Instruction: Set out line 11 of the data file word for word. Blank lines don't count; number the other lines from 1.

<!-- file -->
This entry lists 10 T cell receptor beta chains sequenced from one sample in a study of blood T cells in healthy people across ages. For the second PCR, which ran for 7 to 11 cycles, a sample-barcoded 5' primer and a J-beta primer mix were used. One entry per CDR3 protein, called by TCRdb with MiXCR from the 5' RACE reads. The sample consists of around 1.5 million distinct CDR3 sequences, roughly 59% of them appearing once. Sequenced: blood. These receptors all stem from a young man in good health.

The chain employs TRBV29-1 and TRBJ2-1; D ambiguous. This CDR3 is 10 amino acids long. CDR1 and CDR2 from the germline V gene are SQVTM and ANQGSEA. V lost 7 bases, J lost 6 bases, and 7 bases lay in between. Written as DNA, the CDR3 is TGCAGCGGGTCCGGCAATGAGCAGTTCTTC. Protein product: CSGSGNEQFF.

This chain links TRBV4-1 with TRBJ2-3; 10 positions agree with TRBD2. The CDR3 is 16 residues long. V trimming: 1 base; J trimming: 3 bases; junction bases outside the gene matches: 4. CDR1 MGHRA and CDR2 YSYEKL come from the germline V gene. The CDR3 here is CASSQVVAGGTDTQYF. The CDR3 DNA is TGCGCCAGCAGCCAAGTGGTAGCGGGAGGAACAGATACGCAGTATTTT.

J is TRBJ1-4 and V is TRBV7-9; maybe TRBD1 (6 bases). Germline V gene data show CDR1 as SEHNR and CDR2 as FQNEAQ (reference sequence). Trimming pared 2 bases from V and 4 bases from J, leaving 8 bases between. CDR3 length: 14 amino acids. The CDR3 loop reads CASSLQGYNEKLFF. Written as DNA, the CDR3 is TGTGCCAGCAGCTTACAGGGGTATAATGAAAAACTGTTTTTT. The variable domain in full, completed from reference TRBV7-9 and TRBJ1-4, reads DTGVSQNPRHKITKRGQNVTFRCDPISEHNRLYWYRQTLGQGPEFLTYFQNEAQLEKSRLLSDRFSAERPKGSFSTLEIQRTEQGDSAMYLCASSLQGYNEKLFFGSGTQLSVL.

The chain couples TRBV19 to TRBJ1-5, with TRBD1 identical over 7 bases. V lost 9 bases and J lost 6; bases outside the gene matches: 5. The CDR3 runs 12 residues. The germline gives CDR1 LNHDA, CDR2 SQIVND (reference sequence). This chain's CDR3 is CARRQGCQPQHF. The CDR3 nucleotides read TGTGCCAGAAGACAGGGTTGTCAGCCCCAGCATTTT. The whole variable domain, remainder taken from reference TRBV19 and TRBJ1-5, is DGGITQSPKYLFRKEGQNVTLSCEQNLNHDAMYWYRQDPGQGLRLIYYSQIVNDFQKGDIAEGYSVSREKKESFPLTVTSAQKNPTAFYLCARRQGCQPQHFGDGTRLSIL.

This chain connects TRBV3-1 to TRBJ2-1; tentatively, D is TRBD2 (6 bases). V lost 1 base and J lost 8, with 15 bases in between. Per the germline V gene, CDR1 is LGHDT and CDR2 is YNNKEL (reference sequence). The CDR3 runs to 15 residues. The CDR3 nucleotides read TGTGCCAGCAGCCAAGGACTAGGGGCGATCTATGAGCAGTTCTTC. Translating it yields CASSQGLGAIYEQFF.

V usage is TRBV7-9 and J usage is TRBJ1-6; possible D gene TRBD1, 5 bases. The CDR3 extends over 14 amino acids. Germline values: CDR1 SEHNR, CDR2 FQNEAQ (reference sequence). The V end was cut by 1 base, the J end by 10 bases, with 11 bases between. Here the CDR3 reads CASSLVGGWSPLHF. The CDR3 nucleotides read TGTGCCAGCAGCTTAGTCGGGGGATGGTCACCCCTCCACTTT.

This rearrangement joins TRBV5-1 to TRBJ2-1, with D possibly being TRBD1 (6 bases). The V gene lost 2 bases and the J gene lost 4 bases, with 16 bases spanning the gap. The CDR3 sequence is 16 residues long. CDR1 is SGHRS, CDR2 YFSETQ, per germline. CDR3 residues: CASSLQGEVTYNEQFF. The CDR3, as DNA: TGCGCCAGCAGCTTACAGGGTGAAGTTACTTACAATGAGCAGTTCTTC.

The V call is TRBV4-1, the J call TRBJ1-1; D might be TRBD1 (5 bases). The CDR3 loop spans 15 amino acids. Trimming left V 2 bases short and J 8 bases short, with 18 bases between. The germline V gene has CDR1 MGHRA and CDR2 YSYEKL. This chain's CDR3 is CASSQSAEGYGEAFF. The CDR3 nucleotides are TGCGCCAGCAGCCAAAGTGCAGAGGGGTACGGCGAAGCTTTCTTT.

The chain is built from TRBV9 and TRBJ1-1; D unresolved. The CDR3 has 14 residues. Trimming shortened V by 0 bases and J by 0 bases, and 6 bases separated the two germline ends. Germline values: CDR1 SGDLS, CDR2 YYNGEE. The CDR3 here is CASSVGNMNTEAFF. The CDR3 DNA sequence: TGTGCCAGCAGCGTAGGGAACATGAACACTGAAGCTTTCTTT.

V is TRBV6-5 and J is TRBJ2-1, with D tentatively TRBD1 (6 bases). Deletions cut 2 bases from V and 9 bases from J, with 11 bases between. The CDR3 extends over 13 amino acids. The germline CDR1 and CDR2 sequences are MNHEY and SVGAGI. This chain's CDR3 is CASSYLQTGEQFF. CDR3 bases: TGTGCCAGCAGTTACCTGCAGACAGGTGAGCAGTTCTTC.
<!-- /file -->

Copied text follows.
V is TRBV6-5 and J is TRBJ2-1, with D tentatively TRBD1 (6 bases). Deletions cut 2 bases from V and 9 bases from J, with 11 bases between. The CDR3 extends over 13 amino acids. The germline CDR1 and CDR2 sequences are MNHEY and SVGAGI. This chain's CDR3 is CASSYLQTGEQFF. CDR3 bases: TGTGCCAGCAGTTACCTGCAGACAGGTGAGCAGTTCTTC.